The EL84 is a thermionic valve of the power pentode type. It has a 9 pin Noval base and is used mainly in the power output stages of audio amplification circuits, most commonly now in guitar amplifiers, but originally in radios and many other devices of the pre-transistor era. The EL84 is smaller and more sensitive than the octal 6V6 that was widely used around the world until the 1960s. An interchangeable North American type is the 6BQ5 (the RETMA tube designation name for the EL84).

It was developed to eliminate the need for a driver tube in radios, and has rather more gain than is usual in a power pentode, producing full output from a relatively small drive signal (the EL84 requires less than 4.4Vrms for 5.7W output compared with 9Vrms for 5.5W from a 6V6 or 8.7Vrms for 11W from an EL34). This eliminated the need for a preamplifier triode in radios, making them cheaper to produce. As the EL84 uses a 9 pin Noval construction, it was also cheap to produce and manufacturers were quick to adopt it in general use, and they are found in many old European valve radios and other audio equipment. A single EL84 was used in low-cost equipment, and a push-pull pair for lower distortion and higher power.

In common with all 'E' prefix tubes, using the Mullard-Philips tube designation, it has a heater voltage of 6.3V. It is capable, when used at its plate rating of 300 volts maximum, of producing 17 watts output in Class AB1 in push-pull configuration. Many guitar amplifiers routinely run EL84 tubes in excess of 400VDC, with the Traynor Guitarmate reportedly putting out 25w RMS with 2 EL84's in a push pull configuration and a B+ between 400-420VDC.

Developed by Philips in 1953 for use in the British Mullard 5-10 amplifier, the EL84 came to prominence when used in Watkins (and later the Vox) amplifiers preferred by many British invasion bands of the 1960s. When overdriven, the EL84 power tubes in these amplifiers produce a distinctive chiming, articulate, treble-heavy sound when compared to 6L6 tubes more commonly used in American amplifiers of the era such as those from Fender.

N709, 6BQ5/EL84, and other exact equivalents

The 1959 "Miniwatt" Technical Data book from Philips lists the 6BQ5 as the R.E.T.M.A. (American) name for the EL84 in its "Type Number Cross Reference", and hence an exact substitute. American and Japanese manufacturers might label their versions of the EL84 as "EL84/6BQ5" or "6BQ5/EL84" or simply "6BQ5" Other manufacturers followed with their versions, such as the N709 from General Electric Co. Ltd. of England that were designed to be "drop-in" substitutes. The CV2975 is also equivalent.[10]

Other equivalent tubes are the 7189 and 7189A,[11][12] an extended-ratings version of the tube for industrial applications, E84L (7320) long life, professional version with more than 10000 hours expected lifetime and the directly equivalent 6P14P (Cyrillic: 6П14П) produced in the USSR by the Reflektor plant. As of 2012 a slightly modified version of the 6P14P was manufactured in Russia for Sovtek. An extended-ratings version of the 6P14P is also available - 6P14P-EV (Cyrillic: 6П14П-ЕВ) and is known among US guitar players as "EL84M" or the "Russian military EL84". While not necessarily a true "military version" of the tube (in fact it is more comparable to the 7189), 6P14P-EVs are known for their low noise and durability. Large NOS (New Old Stock) supplies of the tube are available. The 6GK6 has nearly equivalent operating characteristics with a different pinout.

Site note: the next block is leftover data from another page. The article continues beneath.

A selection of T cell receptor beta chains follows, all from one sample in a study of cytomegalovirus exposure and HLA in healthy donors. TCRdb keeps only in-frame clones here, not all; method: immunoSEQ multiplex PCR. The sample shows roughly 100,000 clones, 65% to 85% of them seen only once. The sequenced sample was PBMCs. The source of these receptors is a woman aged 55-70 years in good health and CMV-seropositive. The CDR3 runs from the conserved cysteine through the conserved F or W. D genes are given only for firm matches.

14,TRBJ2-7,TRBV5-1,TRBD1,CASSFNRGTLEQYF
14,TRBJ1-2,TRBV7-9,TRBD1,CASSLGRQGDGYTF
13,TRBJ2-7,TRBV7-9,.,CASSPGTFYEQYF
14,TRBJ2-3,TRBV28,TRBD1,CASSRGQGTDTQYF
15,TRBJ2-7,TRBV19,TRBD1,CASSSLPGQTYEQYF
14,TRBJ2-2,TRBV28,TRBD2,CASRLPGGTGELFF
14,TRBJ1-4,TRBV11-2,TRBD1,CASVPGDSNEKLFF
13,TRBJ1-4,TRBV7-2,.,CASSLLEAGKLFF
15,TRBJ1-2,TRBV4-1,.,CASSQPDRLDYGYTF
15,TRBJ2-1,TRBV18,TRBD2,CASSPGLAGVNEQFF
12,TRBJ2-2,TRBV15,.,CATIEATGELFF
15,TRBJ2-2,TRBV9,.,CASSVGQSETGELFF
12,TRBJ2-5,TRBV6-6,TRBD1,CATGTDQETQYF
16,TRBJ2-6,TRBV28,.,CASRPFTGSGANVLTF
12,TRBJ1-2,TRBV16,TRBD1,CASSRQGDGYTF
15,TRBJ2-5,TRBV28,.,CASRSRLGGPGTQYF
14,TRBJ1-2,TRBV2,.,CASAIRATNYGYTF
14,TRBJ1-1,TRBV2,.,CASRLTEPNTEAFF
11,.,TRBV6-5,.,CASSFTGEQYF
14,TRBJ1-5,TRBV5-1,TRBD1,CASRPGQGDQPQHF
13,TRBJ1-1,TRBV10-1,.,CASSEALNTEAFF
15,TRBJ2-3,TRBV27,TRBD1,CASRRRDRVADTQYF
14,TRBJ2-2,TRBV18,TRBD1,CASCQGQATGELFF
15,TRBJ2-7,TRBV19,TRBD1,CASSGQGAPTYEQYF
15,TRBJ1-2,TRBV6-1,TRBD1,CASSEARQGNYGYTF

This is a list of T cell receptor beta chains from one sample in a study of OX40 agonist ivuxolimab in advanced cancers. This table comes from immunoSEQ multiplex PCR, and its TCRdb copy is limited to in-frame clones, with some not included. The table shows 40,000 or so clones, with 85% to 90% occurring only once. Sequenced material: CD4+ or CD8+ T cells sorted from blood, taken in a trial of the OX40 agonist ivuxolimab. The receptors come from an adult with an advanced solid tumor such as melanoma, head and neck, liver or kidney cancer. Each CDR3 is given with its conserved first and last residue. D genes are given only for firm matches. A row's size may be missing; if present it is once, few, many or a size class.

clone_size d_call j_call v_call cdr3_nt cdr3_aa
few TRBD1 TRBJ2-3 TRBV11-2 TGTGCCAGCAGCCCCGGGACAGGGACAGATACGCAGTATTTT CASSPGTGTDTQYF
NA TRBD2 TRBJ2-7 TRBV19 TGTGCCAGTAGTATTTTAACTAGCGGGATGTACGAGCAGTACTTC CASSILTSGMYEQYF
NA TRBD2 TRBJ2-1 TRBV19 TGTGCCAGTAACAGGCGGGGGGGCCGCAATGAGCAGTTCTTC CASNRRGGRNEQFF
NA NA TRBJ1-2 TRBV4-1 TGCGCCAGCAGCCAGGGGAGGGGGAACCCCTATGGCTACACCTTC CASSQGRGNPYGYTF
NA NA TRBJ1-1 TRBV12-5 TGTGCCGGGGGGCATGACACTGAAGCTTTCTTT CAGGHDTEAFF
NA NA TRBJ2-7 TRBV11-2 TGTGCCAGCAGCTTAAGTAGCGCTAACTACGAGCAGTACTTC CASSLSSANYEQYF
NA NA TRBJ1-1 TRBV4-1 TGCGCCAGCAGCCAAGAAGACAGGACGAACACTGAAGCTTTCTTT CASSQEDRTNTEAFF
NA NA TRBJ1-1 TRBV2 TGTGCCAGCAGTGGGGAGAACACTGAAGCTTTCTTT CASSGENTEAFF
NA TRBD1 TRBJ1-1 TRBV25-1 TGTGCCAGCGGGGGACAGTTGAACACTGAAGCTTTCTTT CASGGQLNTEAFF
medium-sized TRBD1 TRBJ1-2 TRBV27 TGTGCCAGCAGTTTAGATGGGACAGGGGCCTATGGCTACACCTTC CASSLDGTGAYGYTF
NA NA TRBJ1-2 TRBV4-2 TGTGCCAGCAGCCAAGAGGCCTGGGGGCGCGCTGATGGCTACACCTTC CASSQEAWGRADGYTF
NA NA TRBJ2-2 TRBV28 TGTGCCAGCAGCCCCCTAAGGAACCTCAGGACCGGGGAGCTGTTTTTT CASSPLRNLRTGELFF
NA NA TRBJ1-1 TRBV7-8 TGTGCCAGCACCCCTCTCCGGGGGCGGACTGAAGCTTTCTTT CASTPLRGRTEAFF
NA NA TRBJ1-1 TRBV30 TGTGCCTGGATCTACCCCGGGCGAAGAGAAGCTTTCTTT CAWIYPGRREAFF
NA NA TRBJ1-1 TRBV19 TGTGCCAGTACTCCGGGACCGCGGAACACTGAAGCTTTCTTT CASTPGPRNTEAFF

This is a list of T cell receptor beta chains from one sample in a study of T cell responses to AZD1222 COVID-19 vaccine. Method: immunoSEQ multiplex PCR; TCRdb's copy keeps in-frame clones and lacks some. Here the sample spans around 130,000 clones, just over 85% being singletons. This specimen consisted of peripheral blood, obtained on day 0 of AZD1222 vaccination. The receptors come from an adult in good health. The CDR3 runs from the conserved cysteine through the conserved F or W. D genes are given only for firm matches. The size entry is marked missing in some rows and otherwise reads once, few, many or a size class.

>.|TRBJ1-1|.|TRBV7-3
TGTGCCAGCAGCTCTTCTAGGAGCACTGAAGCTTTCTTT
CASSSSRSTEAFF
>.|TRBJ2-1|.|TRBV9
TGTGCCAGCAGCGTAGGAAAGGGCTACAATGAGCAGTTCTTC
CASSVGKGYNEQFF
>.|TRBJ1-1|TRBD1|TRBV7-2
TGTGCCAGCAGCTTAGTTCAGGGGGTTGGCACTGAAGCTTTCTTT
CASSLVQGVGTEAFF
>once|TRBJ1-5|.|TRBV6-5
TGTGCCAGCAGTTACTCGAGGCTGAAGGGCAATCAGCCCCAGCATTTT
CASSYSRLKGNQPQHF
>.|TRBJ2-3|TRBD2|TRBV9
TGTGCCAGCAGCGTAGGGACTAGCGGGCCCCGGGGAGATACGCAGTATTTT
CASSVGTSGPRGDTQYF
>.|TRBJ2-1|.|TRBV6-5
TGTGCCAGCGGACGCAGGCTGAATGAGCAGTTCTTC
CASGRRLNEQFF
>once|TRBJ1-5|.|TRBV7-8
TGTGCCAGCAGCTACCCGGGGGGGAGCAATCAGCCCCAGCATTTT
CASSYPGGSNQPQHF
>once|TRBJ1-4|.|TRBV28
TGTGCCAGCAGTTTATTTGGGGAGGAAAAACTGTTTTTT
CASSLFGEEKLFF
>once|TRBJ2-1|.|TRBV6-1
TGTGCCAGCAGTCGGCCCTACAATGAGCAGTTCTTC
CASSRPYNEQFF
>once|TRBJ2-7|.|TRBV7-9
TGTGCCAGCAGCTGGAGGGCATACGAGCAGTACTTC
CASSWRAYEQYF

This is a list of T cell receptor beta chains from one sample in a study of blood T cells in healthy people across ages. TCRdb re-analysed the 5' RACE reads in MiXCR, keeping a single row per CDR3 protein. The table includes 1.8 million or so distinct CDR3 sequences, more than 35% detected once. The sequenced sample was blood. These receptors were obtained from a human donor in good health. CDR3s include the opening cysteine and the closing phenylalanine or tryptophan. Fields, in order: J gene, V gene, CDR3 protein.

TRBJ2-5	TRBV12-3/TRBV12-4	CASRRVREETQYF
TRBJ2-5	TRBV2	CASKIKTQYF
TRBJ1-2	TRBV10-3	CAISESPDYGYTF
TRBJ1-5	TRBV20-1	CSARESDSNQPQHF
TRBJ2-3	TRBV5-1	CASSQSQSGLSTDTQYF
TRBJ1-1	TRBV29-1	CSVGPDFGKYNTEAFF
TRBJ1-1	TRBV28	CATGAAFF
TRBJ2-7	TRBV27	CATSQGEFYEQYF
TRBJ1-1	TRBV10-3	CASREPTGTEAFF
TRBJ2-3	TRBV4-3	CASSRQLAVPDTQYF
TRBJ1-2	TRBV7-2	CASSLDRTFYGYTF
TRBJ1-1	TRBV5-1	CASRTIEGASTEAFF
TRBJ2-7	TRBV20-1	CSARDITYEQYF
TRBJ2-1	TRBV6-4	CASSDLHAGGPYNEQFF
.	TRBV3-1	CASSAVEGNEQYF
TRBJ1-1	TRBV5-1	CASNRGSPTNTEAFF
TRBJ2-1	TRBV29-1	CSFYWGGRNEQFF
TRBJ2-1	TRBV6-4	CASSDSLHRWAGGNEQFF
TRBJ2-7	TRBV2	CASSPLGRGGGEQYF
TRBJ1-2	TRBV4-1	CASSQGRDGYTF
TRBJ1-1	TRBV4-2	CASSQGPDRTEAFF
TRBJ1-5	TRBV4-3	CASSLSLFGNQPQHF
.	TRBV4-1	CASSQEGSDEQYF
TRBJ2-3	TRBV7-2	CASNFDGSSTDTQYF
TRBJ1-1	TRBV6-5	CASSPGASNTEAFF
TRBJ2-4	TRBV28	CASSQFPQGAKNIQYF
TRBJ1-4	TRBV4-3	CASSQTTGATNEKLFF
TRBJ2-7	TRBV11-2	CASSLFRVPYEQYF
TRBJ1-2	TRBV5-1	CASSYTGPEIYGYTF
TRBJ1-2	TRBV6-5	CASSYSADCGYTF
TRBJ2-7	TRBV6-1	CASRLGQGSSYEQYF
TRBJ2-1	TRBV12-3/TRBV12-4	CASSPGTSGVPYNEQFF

As of 2012 the tube was manufactured in Russia (Sovtek and Electro-Harmonix brands), Slovakia- Čadca (JJ Electronic), and Serbia- Niš (Ei). The Sovtek EL84 is often sold under their own brand name by other well-known electric guitar and guitar amplifier manufacturers - such as Fender or Mesa Boogie.

Also see 6P1P.

PL84, UL84 and EL86

Although RCA and Sylvania produced the 8BQ5 and 10BQ5 as exact equivalents to the 6BQ5/EL84 other than heater voltage/current, most variants of the EL84 (e.g. the 15CW5/PL84) for series-heater applications such as television receivers (where it was most economical to directly-rectify the mains) made slight changes to the geometry of the original EL84 design to optimise performance for the slightly lower power supply voltages. When a 6.3V heater version of the PL84 was needed, the type number EL86 was assigned; the EL86 and PL84 are therefore very similar to, but not exactly identical to, the original EL84.


Note: Specifications given for the EL84, PL84 and UL84 are from Philips; RCA and Sylvania list slightly higher voltage ratings for Va and Vkf and lower for Vg2 for the xCW5 series - the 6CW5/EL86, 8CW5/XL86, 10CW5/LL86, 15CW5/PL84, and 30CW5/HL84.[13]

CharacteristicEL84/6BQ5, N7098BQ5/XL8410BQ5/LL84EL86/6CW510CW5/LL86PL84/15CW5UL84/45B5
Basing Diagram9CV ( pin1:ic, pin2:g1, pin3:k+g3, pin4:h, pin5:h, pin6:ic, pin7:anode, pin8:ic, pin9:g2 ) where ic=internal connection
or 8.5V/600mA[14]
10.6V/450mA (Sylvania)
10.5V/450mA (RCA)
Maximum Voltage Ratings300 Va
300 Vg2
100 Vkf
250 Va (Philips) or 275Va (RCA, Sylvania)
250 Vg2 (Philips) or 220Vg2 (RCA, Sylvania)
200 Vkf (Philips) or 220Vkf (RCA, Sylvania)
250 Va
200 Vg2
200 Vkf
Maximum Power Ratings12 Wa
1.75Wg2 (Philips) or 2Wg2 (RCA, Sylvania)
12 Wa (Philips) or 14Wa (RCA)
1.75Wg2 (Philips) or 2.1Wg2 (RCA, Sylvania)
Maximum Cathode Current, Ik65 mA100 mA
Transconductance11.3 mA/V11.0 mA/V
Internal (plate) resistance, Ri38 kohms26 kohms
Test Conditions250 Va
250 Vg2
Ia = 48 mA
Rk = 135 ohms
170 Va
170 Vg2
Ia = 70 mA
-12.5 Vg1
Maximum Output Power
(single-ended Class A)
@10% THD
into 5200 ohms, 250V supply, 4.3VRMS input
@10% THD
into 2500 ohms 200V supply, 7.0VRMS input
Maximum Output Power
(2 tubes, push-pull Class AB)
@4% THD
into 4+4 kohms, 300V supply, 10VRMS input
@5.4% THD
into 2+2 kohms, 230V supply, 14.6VRMS input
@3.8% THD
into 1.5+1.5 kohms, 200V supply, 14.3VRMS input